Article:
NPR on Gay Pride Parades and Journalism Ethics

NPR Ombudsman Alicia Shepard has a new Ombdusversation on the ethics of a journalist participating in a gay pride parade.  It’s a great format that includes a number of talking heads–including NLGJA’s president David Steinberg–discussing the ethics of marching in a gay pride parade.  The issue was spurred by a question raised by NPR editor Jason DeRose.

The consensus appears to be that participating in a gay pride event is likely to be fine as long as (a) the event is not overtly political and (b) it does not conflict with your employer’s conflict of interest policy. Steinberg suggested that the proper balance would be not marching with a political cause, but instead with square dance group, your employer, or a business group.  But there is not unanimity.

Senior business editor Marilyn Geewax suggested that a journalist probably should not participate in a gay pride parade–especially where there is a hot political issue like Prop 8 in California–because of the risk of the event being perceived as too political.  NPR’s Senior VP for News Ellen Weiss added that, for NPR, she reminded journalists that anything they do personally and in public will be viewed as being done be NPR.

The short video also includes comments from NPR’s political editor Ken Rudin and the Poynter Institute’s Kelly McBride.

There’s a lot to think about in the video.  I work for an employer that values its perception as a neutral, objective news source; we don’t even take advertising.  This impacts who I give money to–nothing partisan, no groups I potentially cover as a source, no candidates for federal office–although I am not sure it would stop me from marching in a gay pride parade (although my employer does not write about general LGBT issues).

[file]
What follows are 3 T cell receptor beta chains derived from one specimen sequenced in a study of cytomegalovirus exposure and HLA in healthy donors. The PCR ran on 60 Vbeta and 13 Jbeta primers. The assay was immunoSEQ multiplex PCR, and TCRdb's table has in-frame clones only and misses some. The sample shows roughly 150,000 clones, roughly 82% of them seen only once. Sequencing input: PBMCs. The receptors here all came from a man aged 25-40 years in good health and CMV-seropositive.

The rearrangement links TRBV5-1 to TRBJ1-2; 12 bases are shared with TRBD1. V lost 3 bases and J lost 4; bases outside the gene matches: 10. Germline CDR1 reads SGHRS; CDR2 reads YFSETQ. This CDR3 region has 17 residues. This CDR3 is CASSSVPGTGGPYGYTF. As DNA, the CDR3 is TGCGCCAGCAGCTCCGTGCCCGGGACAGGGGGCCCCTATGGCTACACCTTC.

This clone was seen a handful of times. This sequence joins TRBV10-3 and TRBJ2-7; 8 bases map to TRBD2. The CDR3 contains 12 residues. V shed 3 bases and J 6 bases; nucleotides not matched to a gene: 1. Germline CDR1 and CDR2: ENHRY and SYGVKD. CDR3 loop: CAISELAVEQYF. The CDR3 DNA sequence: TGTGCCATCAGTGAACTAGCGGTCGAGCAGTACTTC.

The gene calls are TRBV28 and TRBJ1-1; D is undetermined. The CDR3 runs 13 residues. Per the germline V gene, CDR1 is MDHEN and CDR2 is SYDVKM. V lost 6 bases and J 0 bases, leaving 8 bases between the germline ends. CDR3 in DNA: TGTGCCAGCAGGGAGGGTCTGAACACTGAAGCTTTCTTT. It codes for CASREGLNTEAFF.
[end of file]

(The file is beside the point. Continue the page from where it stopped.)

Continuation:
I do feel strongly about objectivity and the perception of bias, so I have similar worries about an event turning into something political.  Especially living in Washington, D.C., where everything is political, I’d be wary of attending an event that could turn political or be viewed as partisan.  Even going as a guest to a fundraiser makes me uncomfortable, despite the fact it isn’t my money.

There are definitely those who will disagree with what was said in NPR’s video.  I’d be interested in hearing how others view the issue.

2 Responses

  1. I just don’t see how an employer can tell you that you can’t participate in a public parade. If I don’t cover gay issues, why would it matter if I marched in a parade, even on behalf of a political cause.

  2. Hmm, very thought provoking. I don’t know that it has to be any more political than marching in a St. Patrick’s day parade if you’re Irish. I’ve met lesbians who didn’t vote for gay marriage and I wouldn’t assume anything about someone’s politics based on being gay.

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